Wednesday December 4, 2013 : ONLINE GAMBLING COMPANIES PUT PRESSURE ON GREEK GOVERNMENT
Failure by government to respond triggers further litigation
If Greek government bureaucrats thought they could make combative online gambling companies go away by ignoring them, they were wrong.
Individual internet gambling companies among the membership of UK trade body the Remote Gambling Association are now petitioning against the lack of a government response to their application for Greek online gambling rights to the Athens Administrative Court of Appeals.
The companies applied to the Greek State, as legally represented primarily by the Minister of Finance, and the Hellenic Gambling Commission (HGC) for online gambling licenses in July 2013.
The HGC claimed that it is not competent to examine the applications and there was no response from the Ministry of Finance.
The companies have now petitioned the Greek Court on both the response by the HGC and the inaction of the Ministry of Finance.
The Greek Government has consistently failed to implement its own laws to open up the online gambling market. Greek Gambling Law (4002/2011) allows for the licensing of online gambling operators but its enabling provisions relating to full online gambling licensing have never been properly implemented since its adoption more than two years ago.
Instead, a transitional regime, introduced in late 2011 pursuant to a Ministerial Decision continues to operate with a closed number of operators.
The RGA and certain of its members have previously challenged the ministerial decision for its unlawfulness by a separate petition for annulment on grounds that it is contrary to the fundamental freedom of establishment and the freedom to provide services which are enshrined in EU principles and the EU Treaty, as well as the Greek Constitution.
In July 2013, in the absence of a full licensing process being introduced, two members of the RGA submitted their applications to the Greek State, represented by the Minister of Finance, and the HGC for a licence to provide online gaming services primarily for a period of 5 years.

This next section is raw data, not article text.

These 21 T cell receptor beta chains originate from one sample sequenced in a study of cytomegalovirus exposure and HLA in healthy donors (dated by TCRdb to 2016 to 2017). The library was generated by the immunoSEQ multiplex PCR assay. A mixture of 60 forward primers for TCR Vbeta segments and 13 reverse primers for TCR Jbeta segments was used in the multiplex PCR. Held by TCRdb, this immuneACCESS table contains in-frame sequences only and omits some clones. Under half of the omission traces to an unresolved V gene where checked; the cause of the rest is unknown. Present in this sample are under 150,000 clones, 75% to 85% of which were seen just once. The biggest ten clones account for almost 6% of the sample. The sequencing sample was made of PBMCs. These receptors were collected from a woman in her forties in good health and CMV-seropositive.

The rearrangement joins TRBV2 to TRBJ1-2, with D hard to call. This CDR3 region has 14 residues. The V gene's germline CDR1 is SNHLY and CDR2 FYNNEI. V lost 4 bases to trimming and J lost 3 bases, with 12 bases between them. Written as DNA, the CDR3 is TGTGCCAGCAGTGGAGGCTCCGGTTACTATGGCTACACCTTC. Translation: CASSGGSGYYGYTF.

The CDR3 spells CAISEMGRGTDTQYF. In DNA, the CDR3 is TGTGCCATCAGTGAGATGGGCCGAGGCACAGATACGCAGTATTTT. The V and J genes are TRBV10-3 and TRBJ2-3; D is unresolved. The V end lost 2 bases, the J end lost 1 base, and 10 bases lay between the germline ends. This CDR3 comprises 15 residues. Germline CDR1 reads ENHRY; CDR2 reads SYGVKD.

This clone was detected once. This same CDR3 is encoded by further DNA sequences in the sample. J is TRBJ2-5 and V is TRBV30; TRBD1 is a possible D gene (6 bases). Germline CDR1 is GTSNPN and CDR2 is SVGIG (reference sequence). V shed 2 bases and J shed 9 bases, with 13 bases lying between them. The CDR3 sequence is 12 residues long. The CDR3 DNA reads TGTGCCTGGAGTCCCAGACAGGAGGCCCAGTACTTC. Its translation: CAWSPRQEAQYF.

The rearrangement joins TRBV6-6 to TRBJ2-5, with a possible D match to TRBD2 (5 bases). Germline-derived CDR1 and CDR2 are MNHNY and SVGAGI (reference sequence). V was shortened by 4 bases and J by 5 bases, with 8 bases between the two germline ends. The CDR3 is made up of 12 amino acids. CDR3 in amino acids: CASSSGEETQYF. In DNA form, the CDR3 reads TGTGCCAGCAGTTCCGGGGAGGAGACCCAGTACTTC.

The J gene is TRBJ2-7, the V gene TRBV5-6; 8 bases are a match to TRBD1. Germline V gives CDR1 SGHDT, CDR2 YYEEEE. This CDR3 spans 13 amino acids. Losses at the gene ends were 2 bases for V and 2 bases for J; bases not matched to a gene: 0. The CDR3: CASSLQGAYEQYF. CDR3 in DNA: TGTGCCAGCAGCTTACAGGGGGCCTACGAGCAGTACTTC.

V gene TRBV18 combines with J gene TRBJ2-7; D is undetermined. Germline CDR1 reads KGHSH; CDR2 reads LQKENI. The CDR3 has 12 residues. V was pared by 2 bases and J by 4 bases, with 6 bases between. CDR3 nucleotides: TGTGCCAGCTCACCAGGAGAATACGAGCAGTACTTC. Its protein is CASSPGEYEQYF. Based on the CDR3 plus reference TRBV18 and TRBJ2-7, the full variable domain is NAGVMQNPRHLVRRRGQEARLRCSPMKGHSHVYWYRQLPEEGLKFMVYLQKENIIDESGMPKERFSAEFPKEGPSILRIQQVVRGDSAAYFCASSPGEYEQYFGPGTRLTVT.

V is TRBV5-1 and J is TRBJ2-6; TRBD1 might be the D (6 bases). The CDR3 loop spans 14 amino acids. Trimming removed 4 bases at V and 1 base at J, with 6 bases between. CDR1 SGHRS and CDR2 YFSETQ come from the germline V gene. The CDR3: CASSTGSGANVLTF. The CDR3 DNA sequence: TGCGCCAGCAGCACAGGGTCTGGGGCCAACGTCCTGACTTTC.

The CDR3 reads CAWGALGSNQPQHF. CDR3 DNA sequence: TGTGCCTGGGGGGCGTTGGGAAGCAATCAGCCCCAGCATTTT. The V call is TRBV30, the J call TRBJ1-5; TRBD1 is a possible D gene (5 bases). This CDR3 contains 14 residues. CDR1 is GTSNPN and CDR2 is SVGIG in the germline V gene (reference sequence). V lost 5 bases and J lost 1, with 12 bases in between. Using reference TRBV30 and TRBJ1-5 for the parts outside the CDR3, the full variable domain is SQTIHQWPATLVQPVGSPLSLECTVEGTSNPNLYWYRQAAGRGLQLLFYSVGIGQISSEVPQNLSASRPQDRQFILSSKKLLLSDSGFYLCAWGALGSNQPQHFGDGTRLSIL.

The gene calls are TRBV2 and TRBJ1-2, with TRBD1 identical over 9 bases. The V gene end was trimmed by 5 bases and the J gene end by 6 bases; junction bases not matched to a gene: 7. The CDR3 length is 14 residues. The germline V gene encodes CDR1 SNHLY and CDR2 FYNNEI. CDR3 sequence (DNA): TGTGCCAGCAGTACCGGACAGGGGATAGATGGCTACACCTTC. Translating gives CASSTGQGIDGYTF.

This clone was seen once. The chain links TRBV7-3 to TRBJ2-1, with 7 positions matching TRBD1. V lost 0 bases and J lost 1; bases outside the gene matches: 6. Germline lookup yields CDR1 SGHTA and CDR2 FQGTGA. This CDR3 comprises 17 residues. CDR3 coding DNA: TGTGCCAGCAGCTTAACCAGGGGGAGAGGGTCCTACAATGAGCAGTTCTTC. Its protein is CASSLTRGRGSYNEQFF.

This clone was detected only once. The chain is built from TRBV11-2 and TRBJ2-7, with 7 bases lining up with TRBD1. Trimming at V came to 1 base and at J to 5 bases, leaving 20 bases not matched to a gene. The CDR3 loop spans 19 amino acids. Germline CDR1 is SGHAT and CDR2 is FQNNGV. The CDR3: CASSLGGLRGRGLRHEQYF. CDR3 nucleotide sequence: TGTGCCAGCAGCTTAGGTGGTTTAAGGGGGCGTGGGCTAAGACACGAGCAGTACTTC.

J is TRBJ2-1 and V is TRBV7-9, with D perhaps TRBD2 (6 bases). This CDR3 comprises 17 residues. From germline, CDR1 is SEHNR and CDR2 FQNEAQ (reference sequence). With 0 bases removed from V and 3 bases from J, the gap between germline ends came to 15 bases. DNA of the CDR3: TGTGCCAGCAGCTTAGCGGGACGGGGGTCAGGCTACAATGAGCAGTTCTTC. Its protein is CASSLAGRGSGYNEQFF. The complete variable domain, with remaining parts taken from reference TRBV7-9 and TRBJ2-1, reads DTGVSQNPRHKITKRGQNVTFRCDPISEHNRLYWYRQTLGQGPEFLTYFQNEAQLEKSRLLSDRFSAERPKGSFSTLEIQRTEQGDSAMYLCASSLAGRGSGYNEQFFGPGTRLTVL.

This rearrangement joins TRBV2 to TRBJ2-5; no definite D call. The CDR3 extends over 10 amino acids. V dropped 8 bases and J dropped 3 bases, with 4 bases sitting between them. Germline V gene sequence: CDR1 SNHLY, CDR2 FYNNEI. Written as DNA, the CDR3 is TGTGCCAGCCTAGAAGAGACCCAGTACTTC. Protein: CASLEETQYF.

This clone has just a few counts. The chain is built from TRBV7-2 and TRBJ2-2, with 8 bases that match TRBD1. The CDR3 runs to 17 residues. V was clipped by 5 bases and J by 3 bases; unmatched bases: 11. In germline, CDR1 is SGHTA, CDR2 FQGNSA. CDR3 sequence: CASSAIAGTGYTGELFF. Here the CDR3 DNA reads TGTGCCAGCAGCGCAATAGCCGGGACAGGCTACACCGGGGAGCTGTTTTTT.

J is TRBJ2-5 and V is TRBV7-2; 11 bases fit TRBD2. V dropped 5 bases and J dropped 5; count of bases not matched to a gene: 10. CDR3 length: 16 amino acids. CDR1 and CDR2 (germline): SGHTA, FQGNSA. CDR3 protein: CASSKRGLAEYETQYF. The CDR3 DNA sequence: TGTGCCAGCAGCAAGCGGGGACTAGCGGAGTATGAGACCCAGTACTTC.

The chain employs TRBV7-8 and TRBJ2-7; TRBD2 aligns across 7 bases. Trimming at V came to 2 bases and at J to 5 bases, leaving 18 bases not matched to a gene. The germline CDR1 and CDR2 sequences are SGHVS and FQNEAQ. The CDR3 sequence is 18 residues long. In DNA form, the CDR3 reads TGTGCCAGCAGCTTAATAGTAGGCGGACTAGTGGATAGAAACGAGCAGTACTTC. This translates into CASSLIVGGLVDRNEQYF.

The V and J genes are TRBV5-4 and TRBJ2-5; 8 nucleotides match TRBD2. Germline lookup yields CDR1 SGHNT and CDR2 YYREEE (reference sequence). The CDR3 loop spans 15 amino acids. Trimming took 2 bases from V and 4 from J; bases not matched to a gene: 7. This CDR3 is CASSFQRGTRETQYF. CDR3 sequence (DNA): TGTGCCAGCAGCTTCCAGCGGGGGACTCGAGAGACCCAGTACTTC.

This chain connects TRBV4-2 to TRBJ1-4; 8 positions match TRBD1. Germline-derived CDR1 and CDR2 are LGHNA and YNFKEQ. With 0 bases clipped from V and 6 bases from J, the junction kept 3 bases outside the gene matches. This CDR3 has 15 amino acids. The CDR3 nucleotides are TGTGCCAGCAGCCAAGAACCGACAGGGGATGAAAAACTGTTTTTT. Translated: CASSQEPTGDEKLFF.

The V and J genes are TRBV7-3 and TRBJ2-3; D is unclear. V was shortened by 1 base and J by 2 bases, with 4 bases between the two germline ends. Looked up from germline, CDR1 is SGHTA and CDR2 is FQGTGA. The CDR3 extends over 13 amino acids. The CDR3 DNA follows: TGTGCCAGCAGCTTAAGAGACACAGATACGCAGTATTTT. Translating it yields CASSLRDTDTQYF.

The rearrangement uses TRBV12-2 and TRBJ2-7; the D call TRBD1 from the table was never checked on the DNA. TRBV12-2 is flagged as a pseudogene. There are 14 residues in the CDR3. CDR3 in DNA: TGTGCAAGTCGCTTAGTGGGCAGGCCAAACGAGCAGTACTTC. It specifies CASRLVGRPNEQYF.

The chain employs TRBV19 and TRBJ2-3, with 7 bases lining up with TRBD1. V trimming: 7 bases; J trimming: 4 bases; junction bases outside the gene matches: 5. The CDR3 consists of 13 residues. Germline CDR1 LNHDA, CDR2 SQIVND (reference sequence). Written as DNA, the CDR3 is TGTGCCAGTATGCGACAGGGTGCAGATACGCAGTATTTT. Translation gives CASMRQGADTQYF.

The HGC declared itself not the competent authority to examine the applications of the two firms, whilst the Ministry of Finance failed to provide any response to the applications within the timeframe established by Greek law.
Both RGA members have now petitioned against the HGC declaration of lack of competence and the non-response by the Ministry of Finance as their applications should have been duly processed and decided upon by both authorities which are considered to be competent in terms of Greek Gaming law.
RGA chief executive Clive Hawkswood said Tuesday:
“The Greek Government is taking a risk by not enabling reputable European companies to provide online gambling services to Greek customers under an established licensing regime.
"By limiting the market without complying with the Treaty and Greek Constitution, the government may have to compensate European licensed companies for damages suffered through having to terminate Greek operations due to failure of the Greek State to implement a proper licensing process and a lawful transitional regime.
"They may also have to refund investors in OPAP to the extent that they may have been led to believe that OPAP did have a monopoly.
"But most importantly the Greek government is denying itself tax income from established online operators that would bring in millions of Euros in taxation if they could be licensed in Greece.
"In the absence of constructive progress to introduce an open, transparent and fair online gambling regime in Greece, our members have made it clear that the RGA will use all legal and legitimate efforts at its disposal including legal challenges to the EU and the Greek courts, in order to get to a legal, clear, workable and fair resolution.”